Monday, February 16, 2009

Organic, natural design and cyberculture. Three stages of trance states.

I do just about everything on the internet now; some days I forget to leave the house, so engrossed I get in what I'm doing. But I do come from a tree hugging, Earth Mother type background, despite the Protestant work ethic my family tried to beat into my skull. The interest in human nature and relations with the natural world remain strong. In fact, some days I represent myself on the innerwebs as a puma, whom I describe as my Power Animal, or Totem.

Be it supernatural in origin or a quirk of random evolution, mankind goes through three stages of hallucination when the appropriate conditions occur. In some people, this occurs spontaneously, in others it takes chemical ingestion or periods of physical exhaustion through extreme exercise (trance dancing) or fasting. Stage one is generally geometric patterns appearing before the eyes. The second, the patterns evolve into more organic shapes, the mind making some sort of sense or interpretations of the abstract shapes. The third, the organics fade and the mind enters a more peaceful resting state that fades back into consciousness (or sleep).

Cave paintings all throughout the world, though still heavily debated, have me convinced that the ancient artists were trancing before or during their painting, and that the state of trancing, and attributing meaning to symbols became the foundation of our written languages and our religions, and possibly our intelligence as we understand it. It's a wild guess that this might be the case, and worth study, the study of human nature always is.

Modern architecture, from the Gothic to the present, reduced to impressions appears in my eyes to be similar to this first stage of trancing, patterns, and more patterns. Step from the urban areas into a natural surrounding, the second stage appears, with spirits lurking behind every tree, and even the trees look back at you. Each rock looks up at you and reminds you that it is they who live forever, not you. Clear your way through the woods to the side of a lake, and you've traveled from busy angular imagery, through the wild natural, and to the serene for reflection upon what you've experienced.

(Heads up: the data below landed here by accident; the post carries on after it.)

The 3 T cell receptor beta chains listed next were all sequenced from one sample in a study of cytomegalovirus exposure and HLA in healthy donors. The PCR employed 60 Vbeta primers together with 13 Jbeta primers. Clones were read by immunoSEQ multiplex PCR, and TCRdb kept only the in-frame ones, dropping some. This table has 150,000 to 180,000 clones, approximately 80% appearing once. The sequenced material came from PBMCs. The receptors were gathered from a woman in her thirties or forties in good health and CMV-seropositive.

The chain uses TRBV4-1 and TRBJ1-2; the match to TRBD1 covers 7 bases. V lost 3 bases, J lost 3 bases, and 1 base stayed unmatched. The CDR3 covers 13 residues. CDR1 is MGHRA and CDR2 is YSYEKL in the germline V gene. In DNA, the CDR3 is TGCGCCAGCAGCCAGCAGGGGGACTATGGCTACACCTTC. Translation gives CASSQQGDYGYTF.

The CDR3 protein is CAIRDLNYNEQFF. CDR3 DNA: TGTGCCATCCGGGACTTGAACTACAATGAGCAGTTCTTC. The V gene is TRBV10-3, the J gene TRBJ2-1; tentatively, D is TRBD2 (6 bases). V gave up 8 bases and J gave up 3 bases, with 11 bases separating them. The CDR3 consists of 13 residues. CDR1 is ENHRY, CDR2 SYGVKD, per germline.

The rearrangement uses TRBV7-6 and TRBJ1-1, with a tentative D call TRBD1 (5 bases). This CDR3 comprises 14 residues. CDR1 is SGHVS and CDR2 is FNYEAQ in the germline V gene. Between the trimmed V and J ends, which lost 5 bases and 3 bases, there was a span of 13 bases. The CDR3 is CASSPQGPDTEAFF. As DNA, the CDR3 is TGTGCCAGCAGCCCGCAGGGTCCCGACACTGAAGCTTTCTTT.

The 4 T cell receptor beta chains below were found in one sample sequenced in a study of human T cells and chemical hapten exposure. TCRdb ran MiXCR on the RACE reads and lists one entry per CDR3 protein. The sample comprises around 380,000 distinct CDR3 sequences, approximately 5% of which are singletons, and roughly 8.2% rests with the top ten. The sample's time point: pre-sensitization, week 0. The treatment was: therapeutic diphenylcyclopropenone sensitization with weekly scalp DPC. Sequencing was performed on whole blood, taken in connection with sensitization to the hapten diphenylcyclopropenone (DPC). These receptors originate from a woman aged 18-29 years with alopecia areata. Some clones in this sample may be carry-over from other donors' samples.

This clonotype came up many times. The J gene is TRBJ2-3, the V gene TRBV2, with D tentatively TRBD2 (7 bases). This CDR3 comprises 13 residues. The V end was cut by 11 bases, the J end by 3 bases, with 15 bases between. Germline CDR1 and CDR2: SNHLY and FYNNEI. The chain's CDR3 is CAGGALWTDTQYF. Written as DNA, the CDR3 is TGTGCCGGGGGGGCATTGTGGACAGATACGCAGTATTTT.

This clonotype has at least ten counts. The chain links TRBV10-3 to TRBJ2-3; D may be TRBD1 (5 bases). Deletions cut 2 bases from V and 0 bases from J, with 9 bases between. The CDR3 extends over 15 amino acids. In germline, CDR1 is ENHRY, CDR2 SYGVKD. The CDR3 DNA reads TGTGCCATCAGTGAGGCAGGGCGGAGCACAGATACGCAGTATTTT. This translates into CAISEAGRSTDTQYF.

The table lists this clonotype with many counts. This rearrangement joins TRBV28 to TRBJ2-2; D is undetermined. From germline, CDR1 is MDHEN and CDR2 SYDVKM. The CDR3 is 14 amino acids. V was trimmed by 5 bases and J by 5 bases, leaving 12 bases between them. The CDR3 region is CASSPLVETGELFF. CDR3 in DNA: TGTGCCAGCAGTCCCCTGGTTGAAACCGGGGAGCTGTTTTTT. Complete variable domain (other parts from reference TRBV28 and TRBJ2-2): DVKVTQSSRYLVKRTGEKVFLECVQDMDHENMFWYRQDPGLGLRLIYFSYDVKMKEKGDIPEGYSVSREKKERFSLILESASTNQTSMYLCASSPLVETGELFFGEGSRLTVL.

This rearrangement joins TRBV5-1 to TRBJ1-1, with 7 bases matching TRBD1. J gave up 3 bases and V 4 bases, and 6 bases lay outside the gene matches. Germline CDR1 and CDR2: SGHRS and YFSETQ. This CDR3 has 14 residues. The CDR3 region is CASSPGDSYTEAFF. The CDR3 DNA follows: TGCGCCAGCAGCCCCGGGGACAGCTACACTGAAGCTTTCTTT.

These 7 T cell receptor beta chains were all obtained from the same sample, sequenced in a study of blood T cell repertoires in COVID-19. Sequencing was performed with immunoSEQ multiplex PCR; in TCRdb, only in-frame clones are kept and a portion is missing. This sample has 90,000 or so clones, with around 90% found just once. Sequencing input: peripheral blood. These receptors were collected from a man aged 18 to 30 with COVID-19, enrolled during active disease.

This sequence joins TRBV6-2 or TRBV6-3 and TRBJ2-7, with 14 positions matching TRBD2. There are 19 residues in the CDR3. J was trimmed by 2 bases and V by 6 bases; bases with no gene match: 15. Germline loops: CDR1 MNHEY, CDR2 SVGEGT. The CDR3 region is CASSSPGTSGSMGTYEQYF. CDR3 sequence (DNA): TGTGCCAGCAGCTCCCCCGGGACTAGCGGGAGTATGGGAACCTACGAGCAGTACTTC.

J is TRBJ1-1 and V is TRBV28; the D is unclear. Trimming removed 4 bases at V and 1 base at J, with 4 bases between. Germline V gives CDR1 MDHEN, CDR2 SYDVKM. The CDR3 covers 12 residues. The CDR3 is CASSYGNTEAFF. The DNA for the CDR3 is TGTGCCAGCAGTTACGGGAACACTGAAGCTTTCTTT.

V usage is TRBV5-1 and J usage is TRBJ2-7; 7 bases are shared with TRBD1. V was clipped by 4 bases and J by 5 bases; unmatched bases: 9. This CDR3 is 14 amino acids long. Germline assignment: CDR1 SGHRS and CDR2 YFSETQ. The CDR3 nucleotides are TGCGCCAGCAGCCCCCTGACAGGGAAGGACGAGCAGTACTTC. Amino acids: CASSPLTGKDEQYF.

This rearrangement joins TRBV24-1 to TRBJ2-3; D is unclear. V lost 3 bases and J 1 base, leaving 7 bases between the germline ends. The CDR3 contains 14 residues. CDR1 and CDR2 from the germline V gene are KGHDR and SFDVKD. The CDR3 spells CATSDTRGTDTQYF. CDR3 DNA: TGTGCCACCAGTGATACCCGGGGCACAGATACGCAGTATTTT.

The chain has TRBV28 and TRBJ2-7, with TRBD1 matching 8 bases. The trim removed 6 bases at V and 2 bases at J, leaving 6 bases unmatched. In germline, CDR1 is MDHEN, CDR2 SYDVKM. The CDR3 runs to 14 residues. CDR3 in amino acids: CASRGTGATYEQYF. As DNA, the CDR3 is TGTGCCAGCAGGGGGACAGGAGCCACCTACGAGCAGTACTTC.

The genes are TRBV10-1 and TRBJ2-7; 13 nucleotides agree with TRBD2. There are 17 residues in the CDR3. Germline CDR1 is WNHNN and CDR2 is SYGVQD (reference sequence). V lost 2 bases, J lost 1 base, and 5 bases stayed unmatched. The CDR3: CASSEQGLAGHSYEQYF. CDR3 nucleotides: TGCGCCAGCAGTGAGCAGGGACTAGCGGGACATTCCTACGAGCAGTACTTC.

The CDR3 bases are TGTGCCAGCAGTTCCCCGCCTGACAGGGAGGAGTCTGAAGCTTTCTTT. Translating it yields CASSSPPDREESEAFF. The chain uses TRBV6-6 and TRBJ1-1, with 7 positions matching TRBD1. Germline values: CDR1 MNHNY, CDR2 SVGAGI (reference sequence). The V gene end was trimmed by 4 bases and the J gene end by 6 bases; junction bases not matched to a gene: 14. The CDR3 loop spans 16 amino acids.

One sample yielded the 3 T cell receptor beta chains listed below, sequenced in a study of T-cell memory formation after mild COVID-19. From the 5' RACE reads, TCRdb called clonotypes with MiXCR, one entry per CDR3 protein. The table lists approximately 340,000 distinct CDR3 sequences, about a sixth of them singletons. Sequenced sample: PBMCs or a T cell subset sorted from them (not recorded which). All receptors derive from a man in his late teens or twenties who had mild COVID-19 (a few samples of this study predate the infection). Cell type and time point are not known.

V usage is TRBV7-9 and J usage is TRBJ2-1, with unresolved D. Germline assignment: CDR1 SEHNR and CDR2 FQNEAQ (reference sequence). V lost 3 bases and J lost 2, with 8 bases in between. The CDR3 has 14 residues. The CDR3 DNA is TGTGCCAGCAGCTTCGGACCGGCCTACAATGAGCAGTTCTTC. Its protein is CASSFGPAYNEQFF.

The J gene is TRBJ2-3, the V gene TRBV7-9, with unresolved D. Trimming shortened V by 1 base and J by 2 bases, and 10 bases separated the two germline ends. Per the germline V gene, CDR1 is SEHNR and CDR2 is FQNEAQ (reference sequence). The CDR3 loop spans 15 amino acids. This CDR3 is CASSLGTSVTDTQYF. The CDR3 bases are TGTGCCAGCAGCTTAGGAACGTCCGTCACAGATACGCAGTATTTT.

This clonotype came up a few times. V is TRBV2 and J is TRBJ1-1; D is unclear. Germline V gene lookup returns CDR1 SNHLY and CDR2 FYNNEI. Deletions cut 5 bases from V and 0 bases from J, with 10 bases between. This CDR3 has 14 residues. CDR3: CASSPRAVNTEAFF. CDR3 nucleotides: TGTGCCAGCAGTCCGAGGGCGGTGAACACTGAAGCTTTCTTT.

This is what I miss on those days I forget to leave the house. And those forget to leave the house days often are the least productive of all.

So regardless what the modern law says about hallucination, it is a capacity of the human mind to traverse through those stages. And given that it strongly appears to me that these stages led to the human capacity to interpret symbols into meanings, to utterly divorce ourselves from the biological into the machine would be the end of humanity, not an evolutionary step at all. An extinction. Whether or not this is a good thing is open to debate.

Chinese gardens balance these elements well, thoughtfully laid out, and moving form section to section is like moving from world to world, the ordered, to the wild, to the serene. Looking backward at these designs is important in looking forward. Studying the works of the most ancient artisans and designers of our species tells us about how we became. Looking at our designs now tell us who we are. None of this is outdated, or outmoded, or ever will be. Design tells our story.

1 comment:

Vivito Volare said...

I am apt to agree.

Paraphrased from an old associate, in the context of human mythmaking:

"The young man leaves the village because he sees a path others do not. He follows it, getting lost many times along the way, and finds a new and wondrous village. The funny thing is, often, this new village is right where the one he left was."

We thrive, as a species, due to these "stepping outside" sort of moments. They infuse us with new insights, bring perspective, and sometimes inspire questions a whole age will try to answer.